I’ve long believed that we come to understand the “capital R” Resurrection only through understanding “small r” resurrections—the stuff of daily life, like sun after a long stretch of rain, a restored relationship, an accident avoided, health after illness, energy after inertia, seeing a problem that seemed intractable in a positive light, starting a difficult venture late in life. A woman who suffered terrible migraines saw resurrection in the miraculous effects of the right medication, and a nurse described how a dehydrated child, when hydrated, comes alive: skin glowing, energy restored.
In that spirit, we search signs of resurrection this season that are fresh, maybe not expressed in religious language, but still filled with liveliness. One of the most hopeful I’ve found is an “On Being” podcast recorded March 23, 2023. In it, Janine Benyus discusses biomimicry, based on her 1997 book Biomimicry: Innovation Inspired by Nature.
“It’s a design discipline that takes the natural world as mentor and teacher, exploring the ways nature solves problems… relentlessly creating conditions conducive to life.” As Benyus says, “we are surrounded by geniuses.” “It’s an innovation practice where the people who make our world, the designers, engineers, architects and construction workers, when they go to solve a problem, say, “What in the natural world has already solved this problem?”
Take, for instance, abalone. “The mother of pearl on the inside of an abalone shell…is twice as tough as the high-tech ceramics in jet engines.” I won’t attempt to describe the chemistry that produces this material, but to sum up: what’s already in the seawater gets pulled in and coaxed into form, to self-assemble it. Designers learn from that how to create a glass that is extremely tough, layer-by-layer, transparent. The interesting thing about it is that no fossil fuels are burnt to create this glass.
So too people can learn about solar cells by looking at leaves. Material scientists study spiders and rhino horns, seeing how life makes things without kilns. They work in “a reverential state,” awed by the genius of the natural world, sounding like pragmatic, contemporary St. Francises. The compass statement for Benyus’ company, “muddy knees and epiphanies” came from a trip desalination engineers made to the Galápagos Islands. Benyus recalls,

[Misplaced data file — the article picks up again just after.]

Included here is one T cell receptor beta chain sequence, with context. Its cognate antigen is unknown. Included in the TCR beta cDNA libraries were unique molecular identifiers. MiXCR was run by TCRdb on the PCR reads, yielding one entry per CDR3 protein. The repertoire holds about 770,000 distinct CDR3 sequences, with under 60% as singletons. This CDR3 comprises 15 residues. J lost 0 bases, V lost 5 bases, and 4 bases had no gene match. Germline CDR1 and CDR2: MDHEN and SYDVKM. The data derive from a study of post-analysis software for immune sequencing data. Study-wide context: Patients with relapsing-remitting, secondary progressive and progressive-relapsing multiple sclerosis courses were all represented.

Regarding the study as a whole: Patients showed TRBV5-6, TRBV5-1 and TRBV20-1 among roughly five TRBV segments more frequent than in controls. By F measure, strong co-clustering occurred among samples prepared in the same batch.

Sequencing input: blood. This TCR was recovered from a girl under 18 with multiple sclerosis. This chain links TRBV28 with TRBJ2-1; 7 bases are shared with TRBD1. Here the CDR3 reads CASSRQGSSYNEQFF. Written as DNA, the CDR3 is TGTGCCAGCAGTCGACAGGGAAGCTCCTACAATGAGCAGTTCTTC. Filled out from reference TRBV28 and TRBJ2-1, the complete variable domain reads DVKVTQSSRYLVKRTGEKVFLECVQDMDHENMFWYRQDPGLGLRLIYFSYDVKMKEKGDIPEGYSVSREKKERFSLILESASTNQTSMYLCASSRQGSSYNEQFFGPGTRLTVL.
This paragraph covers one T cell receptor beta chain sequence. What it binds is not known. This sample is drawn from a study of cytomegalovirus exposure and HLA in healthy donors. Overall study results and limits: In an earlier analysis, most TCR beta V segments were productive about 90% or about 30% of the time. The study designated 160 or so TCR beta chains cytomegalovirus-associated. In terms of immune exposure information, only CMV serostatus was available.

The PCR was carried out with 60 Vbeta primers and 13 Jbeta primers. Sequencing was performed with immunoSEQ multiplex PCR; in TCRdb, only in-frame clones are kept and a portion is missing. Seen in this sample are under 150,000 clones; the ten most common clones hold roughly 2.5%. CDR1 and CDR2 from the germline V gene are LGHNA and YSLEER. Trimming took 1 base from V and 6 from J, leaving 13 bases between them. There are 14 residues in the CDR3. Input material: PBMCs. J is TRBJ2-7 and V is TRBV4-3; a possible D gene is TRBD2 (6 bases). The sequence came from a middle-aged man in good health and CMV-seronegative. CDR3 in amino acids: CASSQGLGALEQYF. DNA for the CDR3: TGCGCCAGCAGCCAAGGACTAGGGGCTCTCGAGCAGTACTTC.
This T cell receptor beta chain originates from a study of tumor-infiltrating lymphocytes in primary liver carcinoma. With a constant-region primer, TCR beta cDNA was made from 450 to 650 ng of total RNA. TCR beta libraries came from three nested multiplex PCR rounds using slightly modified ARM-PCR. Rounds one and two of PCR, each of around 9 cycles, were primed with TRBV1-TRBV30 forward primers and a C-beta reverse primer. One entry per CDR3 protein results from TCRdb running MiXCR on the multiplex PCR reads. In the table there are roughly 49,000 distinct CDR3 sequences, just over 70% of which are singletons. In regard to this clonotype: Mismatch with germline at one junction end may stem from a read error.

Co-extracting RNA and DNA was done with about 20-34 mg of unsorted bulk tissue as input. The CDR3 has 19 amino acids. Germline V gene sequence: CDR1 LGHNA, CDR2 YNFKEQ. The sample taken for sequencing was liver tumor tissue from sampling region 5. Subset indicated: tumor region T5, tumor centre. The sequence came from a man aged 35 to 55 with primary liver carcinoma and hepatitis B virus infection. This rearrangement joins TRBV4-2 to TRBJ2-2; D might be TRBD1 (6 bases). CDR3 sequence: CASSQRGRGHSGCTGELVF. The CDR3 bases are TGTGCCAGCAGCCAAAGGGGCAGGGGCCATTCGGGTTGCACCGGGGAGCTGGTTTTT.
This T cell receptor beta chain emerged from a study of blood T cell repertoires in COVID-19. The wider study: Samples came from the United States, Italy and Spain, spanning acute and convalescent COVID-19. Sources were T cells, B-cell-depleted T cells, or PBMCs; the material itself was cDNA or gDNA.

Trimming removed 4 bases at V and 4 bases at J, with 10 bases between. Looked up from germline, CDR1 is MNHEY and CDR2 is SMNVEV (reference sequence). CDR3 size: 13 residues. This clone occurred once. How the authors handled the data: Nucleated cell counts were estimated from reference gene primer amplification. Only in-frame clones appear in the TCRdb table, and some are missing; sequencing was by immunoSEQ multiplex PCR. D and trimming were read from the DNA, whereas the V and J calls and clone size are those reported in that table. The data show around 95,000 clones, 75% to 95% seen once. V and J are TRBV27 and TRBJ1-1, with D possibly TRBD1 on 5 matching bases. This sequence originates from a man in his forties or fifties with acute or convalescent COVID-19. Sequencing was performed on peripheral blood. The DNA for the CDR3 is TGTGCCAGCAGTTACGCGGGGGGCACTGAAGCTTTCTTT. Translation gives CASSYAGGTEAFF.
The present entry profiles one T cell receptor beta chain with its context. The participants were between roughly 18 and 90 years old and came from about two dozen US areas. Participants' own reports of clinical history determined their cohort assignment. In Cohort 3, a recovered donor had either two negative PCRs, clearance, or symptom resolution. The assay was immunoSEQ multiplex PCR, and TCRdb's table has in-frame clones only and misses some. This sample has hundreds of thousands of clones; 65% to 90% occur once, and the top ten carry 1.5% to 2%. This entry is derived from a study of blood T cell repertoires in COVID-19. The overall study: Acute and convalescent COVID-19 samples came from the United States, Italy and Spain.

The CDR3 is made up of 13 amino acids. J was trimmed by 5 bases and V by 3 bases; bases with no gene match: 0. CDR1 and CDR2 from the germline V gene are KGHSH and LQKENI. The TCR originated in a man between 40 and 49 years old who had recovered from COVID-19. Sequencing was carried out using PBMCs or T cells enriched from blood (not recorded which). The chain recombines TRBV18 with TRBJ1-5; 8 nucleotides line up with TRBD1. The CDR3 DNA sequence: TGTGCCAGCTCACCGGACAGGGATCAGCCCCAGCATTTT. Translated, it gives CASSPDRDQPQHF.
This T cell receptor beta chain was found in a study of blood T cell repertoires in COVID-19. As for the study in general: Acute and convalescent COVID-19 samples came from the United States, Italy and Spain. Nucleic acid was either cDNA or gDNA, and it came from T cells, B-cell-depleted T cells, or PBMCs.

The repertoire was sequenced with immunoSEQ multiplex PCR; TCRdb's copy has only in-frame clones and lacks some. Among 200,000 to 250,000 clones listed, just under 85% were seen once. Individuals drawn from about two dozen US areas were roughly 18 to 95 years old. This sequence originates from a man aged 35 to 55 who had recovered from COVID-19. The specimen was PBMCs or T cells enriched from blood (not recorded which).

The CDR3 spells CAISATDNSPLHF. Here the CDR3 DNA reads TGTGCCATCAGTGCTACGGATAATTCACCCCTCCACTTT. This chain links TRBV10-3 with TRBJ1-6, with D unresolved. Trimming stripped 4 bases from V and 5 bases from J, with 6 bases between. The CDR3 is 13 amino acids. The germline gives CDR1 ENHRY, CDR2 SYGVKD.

“I walked by this guy named Paul, looking at a mangrove, a pretty buttoned-up engineer, and he was crying. Had tears streaming down his face. I stood next to him looking at the mangrove, and I could get that. It’s a pretty spectacular thing. And he said, ‘How is it that in my education, I’ve been doing this work for 30 years, 40 years, I’m a desalination expert. I filter salt from water, and this plant has its roots in saltwater and it’s solar powered and it’s desalinating. I’m crying because it’s beautiful and because no one ever told me.’”
Once, people made snowshoes by modeling the footprint of a snowshoe hare. Or they designed a chisel by looking at beavers’ teeth. Asking, “What would nature do here? What wouldn’t nature do here?” is a different spin: not learning about nature, but from nature. After 3.8 billion years, life knows how to live. God’s creation shines with marvels we’ve barely begun to explore.
I don’t understand it fully, but I’ve ordered Benyus’ book. And “attending to original vitality,” like St. Hildegard’s “viriditas” is a life-giving, resurrection theme. This vital research reaffirms that we’re made for the garden, not the tomb. God’s life penetrates ours, lighting the dark corners, bringing hope and spring beauty.
This only skims the surface. For more, see https://onbeing.org/programs/janine-benyus-biomimicry-an-operating-manual-for-earthlings
Such an interesting post Kathy! Thank you!
I find that these tiny resurrections help fight the hopelessness that Esau McCaulley writes of.